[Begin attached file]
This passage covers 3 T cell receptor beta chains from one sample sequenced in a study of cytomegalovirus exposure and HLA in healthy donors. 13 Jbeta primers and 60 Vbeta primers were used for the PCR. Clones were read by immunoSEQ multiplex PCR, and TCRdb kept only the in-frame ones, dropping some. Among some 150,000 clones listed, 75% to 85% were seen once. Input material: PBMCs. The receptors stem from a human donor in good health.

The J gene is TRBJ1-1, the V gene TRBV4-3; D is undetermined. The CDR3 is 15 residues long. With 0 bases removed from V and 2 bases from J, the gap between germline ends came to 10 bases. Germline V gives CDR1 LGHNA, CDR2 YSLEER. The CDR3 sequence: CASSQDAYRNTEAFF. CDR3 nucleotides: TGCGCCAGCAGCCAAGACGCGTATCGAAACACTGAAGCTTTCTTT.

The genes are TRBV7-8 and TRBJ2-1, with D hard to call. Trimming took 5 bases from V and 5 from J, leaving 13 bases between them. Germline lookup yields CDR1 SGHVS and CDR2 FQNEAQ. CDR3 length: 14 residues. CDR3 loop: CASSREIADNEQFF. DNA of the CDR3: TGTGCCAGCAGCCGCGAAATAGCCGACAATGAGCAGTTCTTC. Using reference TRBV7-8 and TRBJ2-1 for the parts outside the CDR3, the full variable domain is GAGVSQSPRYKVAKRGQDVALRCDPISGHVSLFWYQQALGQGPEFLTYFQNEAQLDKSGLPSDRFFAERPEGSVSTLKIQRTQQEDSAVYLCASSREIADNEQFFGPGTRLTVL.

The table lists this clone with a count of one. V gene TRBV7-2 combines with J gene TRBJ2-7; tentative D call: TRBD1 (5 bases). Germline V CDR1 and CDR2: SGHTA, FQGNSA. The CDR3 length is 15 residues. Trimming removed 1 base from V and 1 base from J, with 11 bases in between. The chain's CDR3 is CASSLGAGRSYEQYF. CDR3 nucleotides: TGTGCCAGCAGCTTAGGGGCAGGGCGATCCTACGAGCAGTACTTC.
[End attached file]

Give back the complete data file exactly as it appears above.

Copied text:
This passage covers 3 T cell receptor beta chains from one sample sequenced in a study of cytomegalovirus exposure and HLA in healthy donors. 13 Jbeta primers and 60 Vbeta primers were used for the PCR. Clones were read by immunoSEQ multiplex PCR, and TCRdb kept only the in-frame ones, dropping some. Among some 150,000 clones listed, 75% to 85% were seen once. Input material: PBMCs. The receptors stem from a human donor in good health.

The J gene is TRBJ1-1, the V gene TRBV4-3; D is undetermined. The CDR3 is 15 residues long. With 0 bases removed from V and 2 bases from J, the gap between germline ends came to 10 bases. Germline V gives CDR1 LGHNA, CDR2 YSLEER. The CDR3 sequence: CASSQDAYRNTEAFF. CDR3 nucleotides: TGCGCCAGCAGCCAAGACGCGTATCGAAACACTGAAGCTTTCTTT.

The genes are TRBV7-8 and TRBJ2-1, with D hard to call. Trimming took 5 bases from V and 5 from J, leaving 13 bases between them. Germline lookup yields CDR1 SGHVS and CDR2 FQNEAQ. CDR3 length: 14 residues. CDR3 loop: CASSREIADNEQFF. DNA of the CDR3: TGTGCCAGCAGCCGCGAAATAGCCGACAATGAGCAGTTCTTC. Using reference TRBV7-8 and TRBJ2-1 for the parts outside the CDR3, the full variable domain is GAGVSQSPRYKVAKRGQDVALRCDPISGHVSLFWYQQALGQGPEFLTYFQNEAQLDKSGLPSDRFFAERPEGSVSTLKIQRTQQEDSAVYLCASSREIADNEQFFGPGTRLTVL.

The table lists this clone with a count of one. V gene TRBV7-2 combines with J gene TRBJ2-7; tentative D call: TRBD1 (5 bases). Germline V CDR1 and CDR2: SGHTA, FQGNSA. The CDR3 length is 15 residues. Trimming removed 1 base from V and 1 base from J, with 11 bases in between. The chain's CDR3 is CASSLGAGRSYEQYF. CDR3 nucleotides: TGTGCCAGCAGCTTAGGGGCAGGGCGATCCTACGAGCAGTACTTC.